Video Feedback

Video feedback is created when a video camera is pointed at its own monitor, just like audio feedback is created when you put a microphone close to its own speaker. For more details, and to learn how to make images like these yourself, look here.

One thing I must emphasize up front is that the images you'll find here were all formed inside a video feedback loop. They were not imposed from the outside in any way. They are examples of self-organized pattern formation, a natural process used by all living things to create structure.

On this page, I've placed a few sample images to give you a feel for what is possible with video feedback. The main gallery, entitled The Mixer, has over 100 images.


Video feedback is created in real time. The images on these pages are all snapshots of evolving patterns that sometimes change very quickly. In this case, a small spiral was rotating slowly, and I captured a few images, spaced a second or two apart. Click here or on the images above to see some more spirals of various orders. These types of spiral patterns are often seen in active media, such as in the Belousov-Zhabotinsky chemical reaction.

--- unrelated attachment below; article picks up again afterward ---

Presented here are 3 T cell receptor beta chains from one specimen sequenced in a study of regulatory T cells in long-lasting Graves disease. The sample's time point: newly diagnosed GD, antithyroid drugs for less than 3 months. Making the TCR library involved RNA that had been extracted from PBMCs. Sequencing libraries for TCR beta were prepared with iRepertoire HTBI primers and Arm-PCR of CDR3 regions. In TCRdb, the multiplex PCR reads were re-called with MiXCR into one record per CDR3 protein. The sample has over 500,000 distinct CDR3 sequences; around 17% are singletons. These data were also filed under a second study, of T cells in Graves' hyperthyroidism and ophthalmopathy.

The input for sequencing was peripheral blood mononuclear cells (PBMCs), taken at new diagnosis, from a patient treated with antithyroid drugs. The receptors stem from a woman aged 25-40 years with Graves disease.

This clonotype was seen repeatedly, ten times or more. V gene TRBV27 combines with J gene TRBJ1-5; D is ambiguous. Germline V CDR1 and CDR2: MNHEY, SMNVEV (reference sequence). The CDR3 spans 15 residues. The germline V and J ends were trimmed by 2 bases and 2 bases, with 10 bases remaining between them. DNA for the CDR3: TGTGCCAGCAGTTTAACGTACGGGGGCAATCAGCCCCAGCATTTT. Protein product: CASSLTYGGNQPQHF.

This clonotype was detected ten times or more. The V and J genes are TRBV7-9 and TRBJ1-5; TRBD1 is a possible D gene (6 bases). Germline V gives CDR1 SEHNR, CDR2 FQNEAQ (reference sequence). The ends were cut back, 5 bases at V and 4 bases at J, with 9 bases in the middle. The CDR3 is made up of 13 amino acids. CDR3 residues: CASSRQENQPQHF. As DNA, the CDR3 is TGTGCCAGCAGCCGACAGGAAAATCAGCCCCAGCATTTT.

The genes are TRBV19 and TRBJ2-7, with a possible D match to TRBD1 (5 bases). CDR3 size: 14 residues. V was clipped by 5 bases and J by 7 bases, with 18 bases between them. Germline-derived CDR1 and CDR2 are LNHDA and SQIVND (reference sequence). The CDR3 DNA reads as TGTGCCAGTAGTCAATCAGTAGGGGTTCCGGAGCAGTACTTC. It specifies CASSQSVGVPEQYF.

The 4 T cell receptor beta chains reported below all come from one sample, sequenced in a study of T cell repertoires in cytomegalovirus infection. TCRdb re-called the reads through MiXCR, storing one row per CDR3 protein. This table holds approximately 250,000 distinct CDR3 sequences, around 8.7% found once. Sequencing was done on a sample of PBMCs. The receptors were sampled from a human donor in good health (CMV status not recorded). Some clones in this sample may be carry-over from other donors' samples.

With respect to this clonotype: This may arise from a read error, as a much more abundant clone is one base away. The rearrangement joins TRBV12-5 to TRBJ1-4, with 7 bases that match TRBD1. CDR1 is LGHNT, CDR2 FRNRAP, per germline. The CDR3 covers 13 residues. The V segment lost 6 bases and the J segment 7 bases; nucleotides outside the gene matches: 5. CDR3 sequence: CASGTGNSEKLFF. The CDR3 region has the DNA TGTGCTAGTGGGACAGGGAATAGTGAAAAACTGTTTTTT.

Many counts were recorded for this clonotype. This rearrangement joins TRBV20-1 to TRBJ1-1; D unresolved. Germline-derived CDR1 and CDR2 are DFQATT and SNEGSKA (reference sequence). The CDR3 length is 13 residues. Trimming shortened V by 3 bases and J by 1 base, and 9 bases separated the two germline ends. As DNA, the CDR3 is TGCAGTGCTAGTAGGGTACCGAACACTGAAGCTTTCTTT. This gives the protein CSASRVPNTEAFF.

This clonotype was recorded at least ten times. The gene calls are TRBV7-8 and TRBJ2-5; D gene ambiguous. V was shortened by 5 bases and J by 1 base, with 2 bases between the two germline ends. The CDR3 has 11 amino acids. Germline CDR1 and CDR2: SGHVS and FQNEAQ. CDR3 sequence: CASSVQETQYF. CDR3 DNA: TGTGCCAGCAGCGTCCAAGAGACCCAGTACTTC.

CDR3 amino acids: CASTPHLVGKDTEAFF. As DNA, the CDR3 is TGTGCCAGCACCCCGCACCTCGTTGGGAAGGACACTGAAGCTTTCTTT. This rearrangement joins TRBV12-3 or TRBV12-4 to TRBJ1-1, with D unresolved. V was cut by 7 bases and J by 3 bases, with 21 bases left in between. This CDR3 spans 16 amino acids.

Here, a slightly more complex figure with eight-fold symmetry pulses and decays. Many of the forms created by video (or other) feedback loops are unique and short-lived.

Fingerprints and Labyrinths

One of the more common patterns in video feedback involves long, thin tendrils that weave about on the screen. I took a snapshot of one of these "fingerprint" patterns, and removed all the parts that were not connected to the central core, shown here. Click on the image to see the original, and a few relatives.

Chaotic Oscillations

This is a timeseries from A Video Feedback Oscillator, which demonstrates how a single control (in this case, the brightness) can take a complex non-linear system through a bifurcation sequence from simple periodic oscillation to chaos.

This would make a great high-school science project. :-)


Video feedback can also be used to create fractal patterns. Like their digital cousins, they result from the repetition of a simple transformation.

The Mixer

This is the entrance to the main gallery. All of these images were made while I was working on my Ph.D. at the Center for Complex Systems and Brain Sciences at FAU. While I was supposed to be working on my Ph.D., that is.


Be sure to check out The Ultimate Video Feedback Page, a comprehensive collection of video feedback stuff from all over the world.

Also, here is a mathematical model called Xmorphia, which is a reaction-diffusion system that generates patterns somewhat similar to those seen here (but much more slowly!).


Finally I'd like to thank Dr. Richard Voss, who bought and let me use all of the equipment, and Dr. Heinz-Otto Peitgen, who showed me how.